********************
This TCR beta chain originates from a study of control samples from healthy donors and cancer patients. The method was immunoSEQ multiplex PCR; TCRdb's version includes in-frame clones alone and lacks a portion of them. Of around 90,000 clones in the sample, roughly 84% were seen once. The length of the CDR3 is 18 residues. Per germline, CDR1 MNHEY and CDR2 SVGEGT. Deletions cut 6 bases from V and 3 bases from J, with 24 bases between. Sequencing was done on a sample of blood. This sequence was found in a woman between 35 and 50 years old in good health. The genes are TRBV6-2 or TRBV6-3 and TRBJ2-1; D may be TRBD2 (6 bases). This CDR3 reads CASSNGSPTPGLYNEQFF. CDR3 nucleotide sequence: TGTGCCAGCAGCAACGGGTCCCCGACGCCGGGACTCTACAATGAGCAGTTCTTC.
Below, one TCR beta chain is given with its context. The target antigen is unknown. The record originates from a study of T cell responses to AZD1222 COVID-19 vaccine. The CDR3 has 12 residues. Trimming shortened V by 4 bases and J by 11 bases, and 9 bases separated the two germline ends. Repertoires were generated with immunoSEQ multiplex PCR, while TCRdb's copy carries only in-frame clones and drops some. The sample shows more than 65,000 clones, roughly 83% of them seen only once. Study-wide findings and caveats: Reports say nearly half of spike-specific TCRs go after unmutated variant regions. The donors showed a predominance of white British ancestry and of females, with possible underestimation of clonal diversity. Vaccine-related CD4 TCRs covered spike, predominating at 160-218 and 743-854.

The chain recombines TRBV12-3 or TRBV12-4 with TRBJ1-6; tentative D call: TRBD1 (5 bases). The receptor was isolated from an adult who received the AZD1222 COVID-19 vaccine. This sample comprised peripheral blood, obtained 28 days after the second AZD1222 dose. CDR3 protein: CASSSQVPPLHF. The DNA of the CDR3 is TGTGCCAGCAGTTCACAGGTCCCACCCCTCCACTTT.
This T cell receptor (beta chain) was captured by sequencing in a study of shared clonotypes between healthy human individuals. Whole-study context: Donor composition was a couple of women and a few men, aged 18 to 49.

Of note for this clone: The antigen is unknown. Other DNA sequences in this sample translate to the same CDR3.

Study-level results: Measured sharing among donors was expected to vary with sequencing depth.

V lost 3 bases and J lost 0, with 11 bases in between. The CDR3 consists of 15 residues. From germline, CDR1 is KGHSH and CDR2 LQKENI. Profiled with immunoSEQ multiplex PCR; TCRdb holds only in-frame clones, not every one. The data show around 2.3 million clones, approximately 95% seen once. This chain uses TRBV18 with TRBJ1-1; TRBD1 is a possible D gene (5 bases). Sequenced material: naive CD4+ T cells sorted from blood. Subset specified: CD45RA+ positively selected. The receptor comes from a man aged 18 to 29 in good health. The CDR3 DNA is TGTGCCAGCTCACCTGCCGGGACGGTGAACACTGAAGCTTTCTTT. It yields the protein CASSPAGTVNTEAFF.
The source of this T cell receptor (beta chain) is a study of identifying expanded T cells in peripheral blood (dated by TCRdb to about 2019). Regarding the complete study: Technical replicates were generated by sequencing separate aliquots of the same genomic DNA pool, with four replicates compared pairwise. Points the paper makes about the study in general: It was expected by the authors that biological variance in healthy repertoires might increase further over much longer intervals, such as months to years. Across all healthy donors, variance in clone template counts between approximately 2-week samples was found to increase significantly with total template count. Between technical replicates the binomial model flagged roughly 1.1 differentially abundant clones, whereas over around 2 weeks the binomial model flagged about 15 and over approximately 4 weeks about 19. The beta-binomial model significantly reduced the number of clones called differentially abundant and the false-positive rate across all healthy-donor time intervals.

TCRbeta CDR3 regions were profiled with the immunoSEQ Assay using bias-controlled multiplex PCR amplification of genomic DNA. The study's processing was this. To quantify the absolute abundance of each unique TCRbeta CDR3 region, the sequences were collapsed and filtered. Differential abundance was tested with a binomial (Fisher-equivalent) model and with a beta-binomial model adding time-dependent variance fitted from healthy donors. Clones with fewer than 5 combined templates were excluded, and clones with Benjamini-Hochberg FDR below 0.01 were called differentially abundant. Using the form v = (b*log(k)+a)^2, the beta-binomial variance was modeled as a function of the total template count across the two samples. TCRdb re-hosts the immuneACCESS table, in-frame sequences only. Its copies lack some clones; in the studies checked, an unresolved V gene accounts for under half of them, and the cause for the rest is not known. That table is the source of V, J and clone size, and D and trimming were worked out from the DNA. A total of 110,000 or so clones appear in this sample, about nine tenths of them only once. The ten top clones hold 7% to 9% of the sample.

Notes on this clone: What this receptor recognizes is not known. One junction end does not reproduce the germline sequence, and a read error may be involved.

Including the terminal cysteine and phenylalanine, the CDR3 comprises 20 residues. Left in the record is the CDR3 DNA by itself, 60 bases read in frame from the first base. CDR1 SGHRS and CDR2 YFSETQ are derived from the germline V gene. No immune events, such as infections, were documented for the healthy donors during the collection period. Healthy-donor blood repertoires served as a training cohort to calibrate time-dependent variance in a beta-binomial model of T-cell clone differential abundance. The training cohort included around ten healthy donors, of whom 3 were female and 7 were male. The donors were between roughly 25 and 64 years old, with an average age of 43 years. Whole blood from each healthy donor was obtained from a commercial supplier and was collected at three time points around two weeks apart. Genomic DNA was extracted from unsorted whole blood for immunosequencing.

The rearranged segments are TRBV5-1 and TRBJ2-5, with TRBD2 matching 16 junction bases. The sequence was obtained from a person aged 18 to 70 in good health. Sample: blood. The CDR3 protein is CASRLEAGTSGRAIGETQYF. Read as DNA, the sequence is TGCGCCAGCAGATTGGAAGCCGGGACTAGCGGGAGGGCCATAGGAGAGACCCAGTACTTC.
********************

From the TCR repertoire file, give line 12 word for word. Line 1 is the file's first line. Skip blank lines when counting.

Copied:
The rearranged segments are TRBV5-1 and TRBJ2-5, with TRBD2 matching 16 junction bases. The sequence was obtained from a person aged 18 to 70 in good health. Sample: blood. The CDR3 protein is CASRLEAGTSGRAIGETQYF. Read as DNA, the sequence is TGCGCCAGCAGATTGGAAGCCGGGACTAGCGGGAGGGCCATAGGAGAGACCCAGTACTTC.